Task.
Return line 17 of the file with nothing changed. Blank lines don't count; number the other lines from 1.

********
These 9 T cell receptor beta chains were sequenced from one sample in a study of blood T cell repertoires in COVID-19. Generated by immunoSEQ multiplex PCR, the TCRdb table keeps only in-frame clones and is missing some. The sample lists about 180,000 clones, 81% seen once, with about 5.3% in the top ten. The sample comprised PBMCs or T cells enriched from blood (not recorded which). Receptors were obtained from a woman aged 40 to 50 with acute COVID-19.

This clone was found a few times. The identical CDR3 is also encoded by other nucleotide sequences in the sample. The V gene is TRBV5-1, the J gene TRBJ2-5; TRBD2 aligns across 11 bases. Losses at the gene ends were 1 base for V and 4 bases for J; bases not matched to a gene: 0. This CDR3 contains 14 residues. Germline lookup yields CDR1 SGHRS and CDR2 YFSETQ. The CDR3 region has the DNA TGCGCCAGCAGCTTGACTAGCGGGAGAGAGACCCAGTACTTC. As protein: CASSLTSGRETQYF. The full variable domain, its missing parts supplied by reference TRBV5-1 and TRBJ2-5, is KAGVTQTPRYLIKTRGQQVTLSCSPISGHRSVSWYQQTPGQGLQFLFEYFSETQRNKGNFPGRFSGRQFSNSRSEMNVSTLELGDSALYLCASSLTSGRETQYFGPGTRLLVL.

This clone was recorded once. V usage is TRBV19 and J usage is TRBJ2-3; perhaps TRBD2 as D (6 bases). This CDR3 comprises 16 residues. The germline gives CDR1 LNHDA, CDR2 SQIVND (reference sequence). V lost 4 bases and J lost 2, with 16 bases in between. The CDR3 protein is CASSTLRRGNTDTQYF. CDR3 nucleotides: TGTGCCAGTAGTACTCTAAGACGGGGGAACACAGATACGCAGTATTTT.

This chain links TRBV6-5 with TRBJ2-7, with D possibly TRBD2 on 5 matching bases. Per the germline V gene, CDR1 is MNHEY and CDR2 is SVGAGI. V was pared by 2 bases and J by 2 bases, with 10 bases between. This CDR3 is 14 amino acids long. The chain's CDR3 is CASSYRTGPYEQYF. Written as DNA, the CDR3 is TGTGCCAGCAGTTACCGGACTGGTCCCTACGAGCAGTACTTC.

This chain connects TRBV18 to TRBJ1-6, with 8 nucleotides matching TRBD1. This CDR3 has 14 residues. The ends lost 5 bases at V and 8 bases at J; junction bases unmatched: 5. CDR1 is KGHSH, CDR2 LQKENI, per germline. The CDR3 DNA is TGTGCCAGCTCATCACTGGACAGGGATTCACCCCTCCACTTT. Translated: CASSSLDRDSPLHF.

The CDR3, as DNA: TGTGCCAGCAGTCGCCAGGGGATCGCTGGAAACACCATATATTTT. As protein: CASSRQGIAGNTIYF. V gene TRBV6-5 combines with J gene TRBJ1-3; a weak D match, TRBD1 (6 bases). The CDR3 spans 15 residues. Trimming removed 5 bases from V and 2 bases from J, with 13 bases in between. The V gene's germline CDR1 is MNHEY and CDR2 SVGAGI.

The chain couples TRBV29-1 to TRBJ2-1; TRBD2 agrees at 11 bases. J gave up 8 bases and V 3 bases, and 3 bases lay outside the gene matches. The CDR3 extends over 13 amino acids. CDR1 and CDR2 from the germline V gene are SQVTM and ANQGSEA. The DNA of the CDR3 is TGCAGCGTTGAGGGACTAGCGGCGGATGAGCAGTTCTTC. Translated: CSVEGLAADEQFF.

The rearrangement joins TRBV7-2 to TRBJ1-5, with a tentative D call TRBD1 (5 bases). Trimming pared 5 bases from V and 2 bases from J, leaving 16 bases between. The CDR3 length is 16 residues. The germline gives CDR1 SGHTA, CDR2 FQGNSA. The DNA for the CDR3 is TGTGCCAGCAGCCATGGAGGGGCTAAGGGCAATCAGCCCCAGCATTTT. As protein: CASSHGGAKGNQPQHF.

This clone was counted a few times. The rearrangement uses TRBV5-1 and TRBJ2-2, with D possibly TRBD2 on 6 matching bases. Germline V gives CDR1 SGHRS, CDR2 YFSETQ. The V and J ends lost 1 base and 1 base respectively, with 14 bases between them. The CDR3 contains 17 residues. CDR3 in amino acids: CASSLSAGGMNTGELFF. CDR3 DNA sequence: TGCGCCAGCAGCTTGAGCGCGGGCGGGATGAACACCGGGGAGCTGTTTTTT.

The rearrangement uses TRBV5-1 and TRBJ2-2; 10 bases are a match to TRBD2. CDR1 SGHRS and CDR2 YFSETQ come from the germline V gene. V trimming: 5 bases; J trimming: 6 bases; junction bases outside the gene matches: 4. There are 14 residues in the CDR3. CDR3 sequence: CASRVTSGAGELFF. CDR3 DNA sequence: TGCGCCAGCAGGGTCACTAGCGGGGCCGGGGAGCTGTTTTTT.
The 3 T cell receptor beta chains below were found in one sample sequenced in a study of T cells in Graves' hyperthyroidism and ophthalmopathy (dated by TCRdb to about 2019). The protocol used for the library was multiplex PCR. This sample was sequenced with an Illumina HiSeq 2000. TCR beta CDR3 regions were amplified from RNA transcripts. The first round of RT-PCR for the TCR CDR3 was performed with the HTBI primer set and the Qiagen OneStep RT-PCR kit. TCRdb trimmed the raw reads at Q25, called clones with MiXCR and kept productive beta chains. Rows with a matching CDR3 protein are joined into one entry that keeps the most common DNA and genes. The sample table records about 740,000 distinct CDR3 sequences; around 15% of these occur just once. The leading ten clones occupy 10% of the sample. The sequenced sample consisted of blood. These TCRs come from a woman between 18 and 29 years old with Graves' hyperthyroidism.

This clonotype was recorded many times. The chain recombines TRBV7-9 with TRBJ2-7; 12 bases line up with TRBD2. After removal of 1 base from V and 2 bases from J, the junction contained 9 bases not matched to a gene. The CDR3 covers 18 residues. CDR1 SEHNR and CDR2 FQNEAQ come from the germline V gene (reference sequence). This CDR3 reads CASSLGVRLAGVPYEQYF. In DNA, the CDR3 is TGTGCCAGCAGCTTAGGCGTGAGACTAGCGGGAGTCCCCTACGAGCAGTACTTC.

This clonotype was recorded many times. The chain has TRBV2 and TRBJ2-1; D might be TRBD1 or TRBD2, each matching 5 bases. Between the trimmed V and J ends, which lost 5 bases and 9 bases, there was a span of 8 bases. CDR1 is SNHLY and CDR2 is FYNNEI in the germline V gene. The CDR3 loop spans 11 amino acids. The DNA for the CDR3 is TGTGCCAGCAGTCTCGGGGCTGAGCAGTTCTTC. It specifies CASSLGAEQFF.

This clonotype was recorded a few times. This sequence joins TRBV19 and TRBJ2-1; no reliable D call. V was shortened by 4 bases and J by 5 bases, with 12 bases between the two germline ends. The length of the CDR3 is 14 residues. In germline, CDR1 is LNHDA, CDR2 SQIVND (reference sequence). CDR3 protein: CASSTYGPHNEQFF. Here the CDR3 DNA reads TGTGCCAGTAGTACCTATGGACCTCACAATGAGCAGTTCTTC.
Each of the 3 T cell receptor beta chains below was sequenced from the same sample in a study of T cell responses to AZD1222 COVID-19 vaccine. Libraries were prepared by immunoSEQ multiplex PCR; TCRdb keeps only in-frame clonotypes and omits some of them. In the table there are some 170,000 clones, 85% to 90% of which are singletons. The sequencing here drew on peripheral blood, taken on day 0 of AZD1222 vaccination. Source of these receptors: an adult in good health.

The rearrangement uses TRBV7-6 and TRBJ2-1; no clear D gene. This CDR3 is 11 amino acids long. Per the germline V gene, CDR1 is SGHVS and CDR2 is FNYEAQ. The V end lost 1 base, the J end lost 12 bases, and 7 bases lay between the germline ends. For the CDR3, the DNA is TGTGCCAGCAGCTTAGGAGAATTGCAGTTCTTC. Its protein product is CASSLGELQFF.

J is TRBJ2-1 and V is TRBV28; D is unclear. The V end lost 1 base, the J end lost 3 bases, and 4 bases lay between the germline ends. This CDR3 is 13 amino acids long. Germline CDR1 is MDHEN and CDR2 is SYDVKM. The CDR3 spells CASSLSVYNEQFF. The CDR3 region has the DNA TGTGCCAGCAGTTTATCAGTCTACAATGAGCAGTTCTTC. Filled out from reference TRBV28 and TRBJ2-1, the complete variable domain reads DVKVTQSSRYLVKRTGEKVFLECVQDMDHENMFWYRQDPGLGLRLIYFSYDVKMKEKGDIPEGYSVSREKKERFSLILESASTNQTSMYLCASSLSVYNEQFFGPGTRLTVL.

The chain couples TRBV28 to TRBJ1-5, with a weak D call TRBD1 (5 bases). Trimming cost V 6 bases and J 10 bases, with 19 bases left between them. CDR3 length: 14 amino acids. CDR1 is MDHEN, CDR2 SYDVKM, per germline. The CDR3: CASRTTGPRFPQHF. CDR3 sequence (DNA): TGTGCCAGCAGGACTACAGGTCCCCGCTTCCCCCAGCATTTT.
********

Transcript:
J is TRBJ2-1 and V is TRBV28; D is unclear. The V end lost 1 base, the J end lost 3 bases, and 4 bases lay between the germline ends. This CDR3 is 13 amino acids long. Germline CDR1 is MDHEN and CDR2 is SYDVKM. The CDR3 spells CASSLSVYNEQFF. The CDR3 region has the DNA TGTGCCAGCAGTTTATCAGTCTACAATGAGCAGTTCTTC. Filled out from reference TRBV28 and TRBJ2-1, the complete variable domain reads DVKVTQSSRYLVKRTGEKVFLECVQDMDHENMFWYRQDPGLGLRLIYFSYDVKMKEKGDIPEGYSVSREKKERFSLILESASTNQTSMYLCASSLSVYNEQFFGPGTRLTVL.